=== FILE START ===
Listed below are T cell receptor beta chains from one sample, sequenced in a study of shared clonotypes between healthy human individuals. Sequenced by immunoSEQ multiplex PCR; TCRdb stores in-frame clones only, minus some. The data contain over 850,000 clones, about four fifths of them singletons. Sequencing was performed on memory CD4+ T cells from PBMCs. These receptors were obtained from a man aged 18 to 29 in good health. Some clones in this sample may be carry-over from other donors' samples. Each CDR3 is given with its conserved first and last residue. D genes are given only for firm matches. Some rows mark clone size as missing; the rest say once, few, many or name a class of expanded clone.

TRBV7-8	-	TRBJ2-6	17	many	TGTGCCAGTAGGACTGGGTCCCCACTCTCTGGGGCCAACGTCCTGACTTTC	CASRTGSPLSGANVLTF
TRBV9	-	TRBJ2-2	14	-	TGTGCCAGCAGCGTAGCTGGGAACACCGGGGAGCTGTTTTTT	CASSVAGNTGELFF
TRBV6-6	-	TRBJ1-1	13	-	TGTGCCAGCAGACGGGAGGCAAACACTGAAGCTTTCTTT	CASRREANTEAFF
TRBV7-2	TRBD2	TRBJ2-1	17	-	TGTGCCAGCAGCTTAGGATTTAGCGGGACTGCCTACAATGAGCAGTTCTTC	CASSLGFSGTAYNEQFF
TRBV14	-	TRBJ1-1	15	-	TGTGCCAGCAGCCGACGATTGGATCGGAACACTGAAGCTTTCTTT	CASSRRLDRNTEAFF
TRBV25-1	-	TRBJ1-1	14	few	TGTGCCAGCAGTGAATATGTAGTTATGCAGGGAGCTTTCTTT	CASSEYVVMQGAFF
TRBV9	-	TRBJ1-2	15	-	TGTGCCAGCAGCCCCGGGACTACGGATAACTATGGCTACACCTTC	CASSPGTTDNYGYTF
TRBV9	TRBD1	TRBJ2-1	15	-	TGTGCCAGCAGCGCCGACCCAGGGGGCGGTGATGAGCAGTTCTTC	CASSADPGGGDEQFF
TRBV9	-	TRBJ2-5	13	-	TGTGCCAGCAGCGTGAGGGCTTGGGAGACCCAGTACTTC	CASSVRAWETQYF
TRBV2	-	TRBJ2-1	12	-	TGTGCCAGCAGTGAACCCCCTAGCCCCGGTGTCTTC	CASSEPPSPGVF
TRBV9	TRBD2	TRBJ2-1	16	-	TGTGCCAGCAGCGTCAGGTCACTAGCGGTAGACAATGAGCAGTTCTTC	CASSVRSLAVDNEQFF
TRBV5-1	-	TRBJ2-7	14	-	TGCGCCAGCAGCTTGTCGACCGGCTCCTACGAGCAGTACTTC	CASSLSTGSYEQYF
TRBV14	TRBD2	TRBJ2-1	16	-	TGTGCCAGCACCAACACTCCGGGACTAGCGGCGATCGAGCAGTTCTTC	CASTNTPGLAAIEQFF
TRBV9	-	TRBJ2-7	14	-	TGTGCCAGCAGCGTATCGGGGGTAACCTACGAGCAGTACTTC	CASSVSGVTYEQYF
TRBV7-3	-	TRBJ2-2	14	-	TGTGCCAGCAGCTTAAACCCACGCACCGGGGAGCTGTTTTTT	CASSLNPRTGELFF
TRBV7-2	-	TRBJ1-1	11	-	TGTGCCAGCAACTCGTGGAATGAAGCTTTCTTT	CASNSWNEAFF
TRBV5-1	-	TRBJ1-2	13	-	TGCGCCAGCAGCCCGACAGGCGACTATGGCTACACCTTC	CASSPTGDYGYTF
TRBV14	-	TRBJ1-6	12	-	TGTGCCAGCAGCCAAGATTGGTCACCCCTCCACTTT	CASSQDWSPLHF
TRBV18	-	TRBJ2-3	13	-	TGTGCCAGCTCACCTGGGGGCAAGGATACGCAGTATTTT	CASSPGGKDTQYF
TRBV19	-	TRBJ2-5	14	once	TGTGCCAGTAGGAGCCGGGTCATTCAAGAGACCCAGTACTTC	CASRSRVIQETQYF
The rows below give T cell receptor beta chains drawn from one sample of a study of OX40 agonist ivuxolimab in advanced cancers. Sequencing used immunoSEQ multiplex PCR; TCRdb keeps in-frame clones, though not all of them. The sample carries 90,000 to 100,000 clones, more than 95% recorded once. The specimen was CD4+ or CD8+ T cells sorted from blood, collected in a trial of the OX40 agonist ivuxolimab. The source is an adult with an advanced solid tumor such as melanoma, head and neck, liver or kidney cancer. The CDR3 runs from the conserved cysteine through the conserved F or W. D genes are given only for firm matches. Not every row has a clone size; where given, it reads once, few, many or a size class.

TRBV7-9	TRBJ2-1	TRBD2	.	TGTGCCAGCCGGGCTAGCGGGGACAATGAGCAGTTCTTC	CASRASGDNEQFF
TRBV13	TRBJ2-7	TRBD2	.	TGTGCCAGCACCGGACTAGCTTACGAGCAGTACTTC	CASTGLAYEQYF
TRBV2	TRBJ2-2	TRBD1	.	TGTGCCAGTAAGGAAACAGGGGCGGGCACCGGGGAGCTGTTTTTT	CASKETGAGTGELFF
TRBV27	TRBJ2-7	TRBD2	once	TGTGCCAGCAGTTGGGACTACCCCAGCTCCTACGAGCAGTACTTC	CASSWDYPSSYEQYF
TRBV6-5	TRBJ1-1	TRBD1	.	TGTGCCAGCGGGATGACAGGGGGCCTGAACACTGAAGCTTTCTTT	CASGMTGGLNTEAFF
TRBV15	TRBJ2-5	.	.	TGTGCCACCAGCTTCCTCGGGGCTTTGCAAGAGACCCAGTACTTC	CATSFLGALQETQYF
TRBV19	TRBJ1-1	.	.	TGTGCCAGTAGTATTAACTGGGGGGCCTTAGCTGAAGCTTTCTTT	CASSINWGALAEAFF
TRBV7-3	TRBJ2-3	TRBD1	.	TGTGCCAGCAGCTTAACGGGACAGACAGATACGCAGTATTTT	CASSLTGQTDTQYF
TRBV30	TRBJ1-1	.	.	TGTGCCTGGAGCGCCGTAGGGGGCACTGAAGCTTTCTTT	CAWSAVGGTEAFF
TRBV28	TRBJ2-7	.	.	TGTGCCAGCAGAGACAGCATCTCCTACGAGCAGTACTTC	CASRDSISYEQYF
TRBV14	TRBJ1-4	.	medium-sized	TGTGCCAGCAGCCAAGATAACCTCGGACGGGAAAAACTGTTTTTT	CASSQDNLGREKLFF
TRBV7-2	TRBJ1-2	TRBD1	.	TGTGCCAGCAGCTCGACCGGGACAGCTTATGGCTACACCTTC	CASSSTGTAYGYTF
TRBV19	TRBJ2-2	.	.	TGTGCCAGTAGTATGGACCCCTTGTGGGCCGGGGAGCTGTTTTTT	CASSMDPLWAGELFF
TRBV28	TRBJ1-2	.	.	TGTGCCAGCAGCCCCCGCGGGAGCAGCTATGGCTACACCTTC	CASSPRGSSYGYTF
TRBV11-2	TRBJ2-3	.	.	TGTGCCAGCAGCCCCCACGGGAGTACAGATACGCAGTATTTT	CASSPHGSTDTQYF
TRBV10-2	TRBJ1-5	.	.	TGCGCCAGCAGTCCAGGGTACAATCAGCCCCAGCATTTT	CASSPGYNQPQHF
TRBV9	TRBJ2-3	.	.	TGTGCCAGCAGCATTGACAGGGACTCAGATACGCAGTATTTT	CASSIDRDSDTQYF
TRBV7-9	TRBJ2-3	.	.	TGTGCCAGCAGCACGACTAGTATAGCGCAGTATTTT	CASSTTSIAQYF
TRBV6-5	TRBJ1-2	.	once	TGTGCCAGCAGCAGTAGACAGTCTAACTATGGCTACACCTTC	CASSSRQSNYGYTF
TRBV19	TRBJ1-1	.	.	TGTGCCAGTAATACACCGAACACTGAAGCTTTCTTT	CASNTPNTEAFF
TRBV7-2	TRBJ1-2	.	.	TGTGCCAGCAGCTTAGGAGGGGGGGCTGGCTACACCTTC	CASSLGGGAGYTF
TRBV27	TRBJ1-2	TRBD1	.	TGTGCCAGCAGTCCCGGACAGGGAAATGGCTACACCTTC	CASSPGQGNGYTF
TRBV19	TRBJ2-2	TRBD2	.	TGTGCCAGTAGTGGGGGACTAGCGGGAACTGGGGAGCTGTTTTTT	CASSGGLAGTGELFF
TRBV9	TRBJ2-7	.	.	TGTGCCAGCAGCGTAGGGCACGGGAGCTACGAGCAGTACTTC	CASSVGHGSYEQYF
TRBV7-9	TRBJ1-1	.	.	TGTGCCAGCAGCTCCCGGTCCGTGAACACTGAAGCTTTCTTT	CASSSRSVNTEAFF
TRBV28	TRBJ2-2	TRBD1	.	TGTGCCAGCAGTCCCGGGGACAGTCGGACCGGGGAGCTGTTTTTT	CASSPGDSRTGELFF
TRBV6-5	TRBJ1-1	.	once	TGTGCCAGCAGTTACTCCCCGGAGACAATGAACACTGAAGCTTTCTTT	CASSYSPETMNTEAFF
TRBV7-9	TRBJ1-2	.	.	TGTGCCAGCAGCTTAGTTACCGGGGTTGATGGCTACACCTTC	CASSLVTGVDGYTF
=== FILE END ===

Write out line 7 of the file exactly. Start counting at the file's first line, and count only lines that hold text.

TRBV25-1	-	TRBJ1-1	14	few	TGTGCCAGCAGTGAATATGTAGTTATGCAGGGAGCTTTCTTT	CASSEYVVMQGAFF